This is absolutely delicious. Very easy to drink (I found it needs no water) with a lot of classy whisky notes and plenty of character left after such an extended maturation. A tumbler of this in a wingback chair by an open fire and you’d be left wanting for nothing.

This stunning blend is available from today for the very reasonable price of £599.95 from those lovely chaps at Master of Malt. You can also find it at Amathus, Amazon, Harvey Nichols, Hedonism, and Ocado.

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Douglas Laing’s Epicurean

Screen Shot 2016-04-29 at 20.02.38Bottler: Douglas Laing
Region: Lowlands
Age: Unknown
More Info: WhiskyBase

Here’s the latest regional blend from indy bottler, Douglas Laing.

“The Epicurean” steps up to represent the Lowlands region, alongside “Big Peat” for Islay, “Scallywag” for Speyside, “Timorous Beastie” for the Highlands and “Rock Oyster” for the Islands.

Some of them are completely up-front about their blending components and some aren’t. The Epicurean remains enigmatic about the source malts that have gone into this blend but the Lowlands region isn’t exactly stuffed full of distilleries so maybe we can work it out…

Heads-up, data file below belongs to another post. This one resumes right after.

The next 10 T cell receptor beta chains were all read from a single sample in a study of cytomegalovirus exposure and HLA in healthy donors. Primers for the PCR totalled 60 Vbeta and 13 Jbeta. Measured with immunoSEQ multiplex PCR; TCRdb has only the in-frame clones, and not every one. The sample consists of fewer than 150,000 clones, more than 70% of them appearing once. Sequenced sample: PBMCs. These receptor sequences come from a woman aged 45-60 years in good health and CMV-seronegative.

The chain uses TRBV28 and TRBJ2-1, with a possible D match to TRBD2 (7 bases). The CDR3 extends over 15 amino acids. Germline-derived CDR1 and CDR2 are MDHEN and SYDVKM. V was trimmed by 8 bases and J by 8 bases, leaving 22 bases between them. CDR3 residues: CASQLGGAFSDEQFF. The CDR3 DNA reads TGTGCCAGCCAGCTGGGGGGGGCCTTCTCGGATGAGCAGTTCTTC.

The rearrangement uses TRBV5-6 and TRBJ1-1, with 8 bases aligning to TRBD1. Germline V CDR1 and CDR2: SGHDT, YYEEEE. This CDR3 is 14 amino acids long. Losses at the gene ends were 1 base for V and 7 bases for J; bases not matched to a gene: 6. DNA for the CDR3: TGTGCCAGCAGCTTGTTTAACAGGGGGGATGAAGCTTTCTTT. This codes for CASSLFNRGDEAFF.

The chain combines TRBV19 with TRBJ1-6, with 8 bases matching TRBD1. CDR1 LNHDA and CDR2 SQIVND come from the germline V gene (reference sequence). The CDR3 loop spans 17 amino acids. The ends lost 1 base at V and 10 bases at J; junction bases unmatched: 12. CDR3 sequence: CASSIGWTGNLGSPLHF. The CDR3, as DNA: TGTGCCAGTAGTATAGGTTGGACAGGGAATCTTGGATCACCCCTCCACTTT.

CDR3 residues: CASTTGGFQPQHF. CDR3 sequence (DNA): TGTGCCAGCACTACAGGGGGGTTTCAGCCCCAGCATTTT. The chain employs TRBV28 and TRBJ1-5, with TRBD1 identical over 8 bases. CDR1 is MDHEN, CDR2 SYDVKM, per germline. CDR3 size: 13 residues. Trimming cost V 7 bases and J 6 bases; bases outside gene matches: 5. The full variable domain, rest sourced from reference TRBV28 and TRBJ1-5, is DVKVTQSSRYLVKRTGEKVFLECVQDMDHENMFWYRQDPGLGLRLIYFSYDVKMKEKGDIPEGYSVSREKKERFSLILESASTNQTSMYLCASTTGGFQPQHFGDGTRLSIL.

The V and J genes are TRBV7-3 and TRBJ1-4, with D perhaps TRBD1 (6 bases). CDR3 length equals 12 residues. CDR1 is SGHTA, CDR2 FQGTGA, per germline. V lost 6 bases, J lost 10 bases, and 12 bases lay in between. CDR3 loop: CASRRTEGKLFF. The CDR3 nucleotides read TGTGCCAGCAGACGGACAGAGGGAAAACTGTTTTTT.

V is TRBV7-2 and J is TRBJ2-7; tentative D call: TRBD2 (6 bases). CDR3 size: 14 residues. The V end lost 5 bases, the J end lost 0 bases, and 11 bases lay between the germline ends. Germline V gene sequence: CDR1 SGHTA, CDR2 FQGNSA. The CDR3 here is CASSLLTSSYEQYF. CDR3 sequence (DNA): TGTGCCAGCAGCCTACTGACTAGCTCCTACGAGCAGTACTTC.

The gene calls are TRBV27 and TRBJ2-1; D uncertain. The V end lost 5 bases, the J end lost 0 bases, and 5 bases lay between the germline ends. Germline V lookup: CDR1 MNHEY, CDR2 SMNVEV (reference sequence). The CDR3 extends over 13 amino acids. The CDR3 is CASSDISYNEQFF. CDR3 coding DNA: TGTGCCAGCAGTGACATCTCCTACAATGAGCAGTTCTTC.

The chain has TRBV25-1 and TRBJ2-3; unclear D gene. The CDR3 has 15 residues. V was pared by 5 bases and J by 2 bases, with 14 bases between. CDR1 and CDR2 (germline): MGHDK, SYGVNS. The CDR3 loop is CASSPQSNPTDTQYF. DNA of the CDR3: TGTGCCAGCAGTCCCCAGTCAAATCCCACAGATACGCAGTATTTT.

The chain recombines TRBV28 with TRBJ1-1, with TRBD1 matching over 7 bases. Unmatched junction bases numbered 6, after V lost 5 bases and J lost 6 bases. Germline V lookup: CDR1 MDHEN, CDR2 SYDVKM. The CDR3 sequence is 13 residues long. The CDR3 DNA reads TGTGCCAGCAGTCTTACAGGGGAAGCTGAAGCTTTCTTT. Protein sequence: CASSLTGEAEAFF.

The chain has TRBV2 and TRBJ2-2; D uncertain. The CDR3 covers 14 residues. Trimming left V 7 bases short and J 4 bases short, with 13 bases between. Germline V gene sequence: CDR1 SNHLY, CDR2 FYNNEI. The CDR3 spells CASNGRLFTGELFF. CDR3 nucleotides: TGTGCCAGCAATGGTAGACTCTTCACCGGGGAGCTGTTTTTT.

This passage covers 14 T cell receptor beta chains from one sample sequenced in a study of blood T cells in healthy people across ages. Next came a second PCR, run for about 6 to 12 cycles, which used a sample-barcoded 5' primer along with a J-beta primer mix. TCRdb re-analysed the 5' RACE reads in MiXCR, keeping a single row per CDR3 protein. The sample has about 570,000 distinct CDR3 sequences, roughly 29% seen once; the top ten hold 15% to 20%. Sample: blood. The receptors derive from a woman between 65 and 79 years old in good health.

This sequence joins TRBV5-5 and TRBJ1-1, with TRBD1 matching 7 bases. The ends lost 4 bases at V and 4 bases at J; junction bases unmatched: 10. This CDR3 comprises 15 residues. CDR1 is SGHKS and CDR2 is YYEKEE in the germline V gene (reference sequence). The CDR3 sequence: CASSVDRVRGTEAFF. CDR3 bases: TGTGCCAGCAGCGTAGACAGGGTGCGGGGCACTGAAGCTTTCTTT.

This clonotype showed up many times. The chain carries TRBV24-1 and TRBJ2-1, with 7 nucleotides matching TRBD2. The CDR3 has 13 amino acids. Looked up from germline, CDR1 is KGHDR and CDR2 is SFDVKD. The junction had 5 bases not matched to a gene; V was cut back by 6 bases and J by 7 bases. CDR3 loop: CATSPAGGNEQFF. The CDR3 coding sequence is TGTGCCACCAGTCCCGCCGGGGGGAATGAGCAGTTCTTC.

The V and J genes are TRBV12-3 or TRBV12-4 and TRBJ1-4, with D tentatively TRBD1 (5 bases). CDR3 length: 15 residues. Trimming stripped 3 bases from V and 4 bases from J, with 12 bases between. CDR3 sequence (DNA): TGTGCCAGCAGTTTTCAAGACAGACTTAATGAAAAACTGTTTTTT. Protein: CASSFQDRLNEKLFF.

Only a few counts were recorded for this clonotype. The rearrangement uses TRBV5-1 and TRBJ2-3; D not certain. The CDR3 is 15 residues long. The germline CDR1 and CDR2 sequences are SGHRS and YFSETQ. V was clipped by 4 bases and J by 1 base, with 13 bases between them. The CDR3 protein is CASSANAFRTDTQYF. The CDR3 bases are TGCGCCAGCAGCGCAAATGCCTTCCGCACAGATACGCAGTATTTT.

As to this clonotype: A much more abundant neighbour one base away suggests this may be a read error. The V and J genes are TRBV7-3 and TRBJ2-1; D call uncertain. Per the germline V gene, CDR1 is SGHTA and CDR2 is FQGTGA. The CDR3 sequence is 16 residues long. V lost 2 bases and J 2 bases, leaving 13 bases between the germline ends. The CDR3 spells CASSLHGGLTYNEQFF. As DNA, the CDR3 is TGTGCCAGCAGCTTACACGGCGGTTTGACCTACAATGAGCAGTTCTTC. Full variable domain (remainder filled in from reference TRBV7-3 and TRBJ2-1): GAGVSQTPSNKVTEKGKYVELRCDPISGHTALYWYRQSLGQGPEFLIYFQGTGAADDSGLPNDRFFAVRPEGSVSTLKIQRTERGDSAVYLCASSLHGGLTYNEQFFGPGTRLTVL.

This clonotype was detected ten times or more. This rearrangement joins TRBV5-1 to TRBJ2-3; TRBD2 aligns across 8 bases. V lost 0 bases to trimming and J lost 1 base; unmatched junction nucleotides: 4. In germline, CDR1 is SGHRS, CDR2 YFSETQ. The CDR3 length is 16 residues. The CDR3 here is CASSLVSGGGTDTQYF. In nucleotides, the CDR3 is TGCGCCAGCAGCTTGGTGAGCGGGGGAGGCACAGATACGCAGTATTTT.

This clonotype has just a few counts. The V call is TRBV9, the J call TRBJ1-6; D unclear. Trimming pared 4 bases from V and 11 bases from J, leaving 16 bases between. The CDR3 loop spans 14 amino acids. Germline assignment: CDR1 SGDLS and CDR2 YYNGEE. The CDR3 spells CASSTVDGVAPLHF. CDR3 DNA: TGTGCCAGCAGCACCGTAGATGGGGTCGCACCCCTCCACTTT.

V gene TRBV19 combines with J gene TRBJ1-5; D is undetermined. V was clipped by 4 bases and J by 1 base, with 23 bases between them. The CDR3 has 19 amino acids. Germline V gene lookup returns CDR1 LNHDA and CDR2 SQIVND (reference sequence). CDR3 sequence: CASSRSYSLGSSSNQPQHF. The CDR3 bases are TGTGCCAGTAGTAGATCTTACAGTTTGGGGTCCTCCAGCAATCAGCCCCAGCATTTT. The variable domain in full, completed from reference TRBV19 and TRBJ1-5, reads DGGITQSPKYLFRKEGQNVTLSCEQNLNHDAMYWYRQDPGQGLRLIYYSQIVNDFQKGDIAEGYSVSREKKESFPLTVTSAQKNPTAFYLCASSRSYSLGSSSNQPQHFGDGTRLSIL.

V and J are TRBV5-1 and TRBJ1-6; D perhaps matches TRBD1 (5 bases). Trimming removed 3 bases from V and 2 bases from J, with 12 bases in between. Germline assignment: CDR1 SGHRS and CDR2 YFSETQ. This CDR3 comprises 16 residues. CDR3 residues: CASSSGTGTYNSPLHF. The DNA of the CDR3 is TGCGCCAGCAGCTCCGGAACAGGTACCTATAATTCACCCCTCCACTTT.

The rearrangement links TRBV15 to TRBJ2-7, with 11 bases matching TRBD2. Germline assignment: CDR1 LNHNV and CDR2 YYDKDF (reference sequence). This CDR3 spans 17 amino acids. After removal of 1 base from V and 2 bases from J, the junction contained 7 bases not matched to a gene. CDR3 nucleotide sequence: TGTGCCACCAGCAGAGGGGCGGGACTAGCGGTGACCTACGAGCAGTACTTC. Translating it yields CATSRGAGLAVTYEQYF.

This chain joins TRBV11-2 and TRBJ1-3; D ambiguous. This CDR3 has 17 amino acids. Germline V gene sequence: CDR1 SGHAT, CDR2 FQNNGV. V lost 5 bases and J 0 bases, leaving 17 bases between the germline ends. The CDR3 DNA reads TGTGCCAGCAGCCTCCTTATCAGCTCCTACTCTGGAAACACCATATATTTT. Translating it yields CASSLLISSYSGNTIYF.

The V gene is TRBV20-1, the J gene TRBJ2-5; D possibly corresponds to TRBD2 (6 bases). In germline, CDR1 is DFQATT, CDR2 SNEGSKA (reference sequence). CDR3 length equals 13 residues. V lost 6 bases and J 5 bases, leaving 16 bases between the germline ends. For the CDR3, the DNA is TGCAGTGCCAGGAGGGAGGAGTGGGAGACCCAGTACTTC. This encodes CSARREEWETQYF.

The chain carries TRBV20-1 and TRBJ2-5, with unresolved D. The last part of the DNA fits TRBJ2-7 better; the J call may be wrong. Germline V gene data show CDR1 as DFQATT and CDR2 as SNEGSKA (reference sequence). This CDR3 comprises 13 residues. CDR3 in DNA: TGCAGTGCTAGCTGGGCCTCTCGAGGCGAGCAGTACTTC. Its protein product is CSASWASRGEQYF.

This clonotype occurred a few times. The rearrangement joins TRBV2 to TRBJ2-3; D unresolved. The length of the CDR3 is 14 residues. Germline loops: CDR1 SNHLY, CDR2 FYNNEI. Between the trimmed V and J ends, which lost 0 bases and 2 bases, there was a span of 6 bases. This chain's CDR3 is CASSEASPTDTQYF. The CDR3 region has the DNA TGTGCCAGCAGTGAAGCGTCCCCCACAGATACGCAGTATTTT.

Nose: Very young. Grappa and yeast, sourdough, rock salt. Lots of unripe fruit – crab apples and green bananas. After breathing, some stewed baking apple and even a whiff of smoke and cured meat.

Palate: Grassy and green with barley sugar and sour cherry. Touch of banana bread then becoming quite hot and spicy. Numbing cinnamon and cloves with a milky chalkiness akin to those candy necklaces you get in sweet shops.

Finish: Quite short with liquorice root and a little peppermint tea.

Dear, oh dear. As a fan of Laing’s blends on the whole, this one falls flat for me.

This chap’s far too young to be an epicurean. It’s just barely beyond new-make spirit in terms of flavour profile and really lacking in the regional traits that I know the Lowlands for – floral, buttery, delicate and subtle.

As for which distilleries may be in the blend… given the price tag of this, I doubt whether much malt from silent distilleries has made its way into the blending tun. Perhaps a minute splash of Littlemill, like the dab of Port Ellen they put into the Big Peat.

Daftmill have never yet sold any of their whisky and Annandale spirit isn’t legally whisky until 2018. That leaves Ailsa Bay, Auchentoshan, Bladnoch, or Glenkinchie.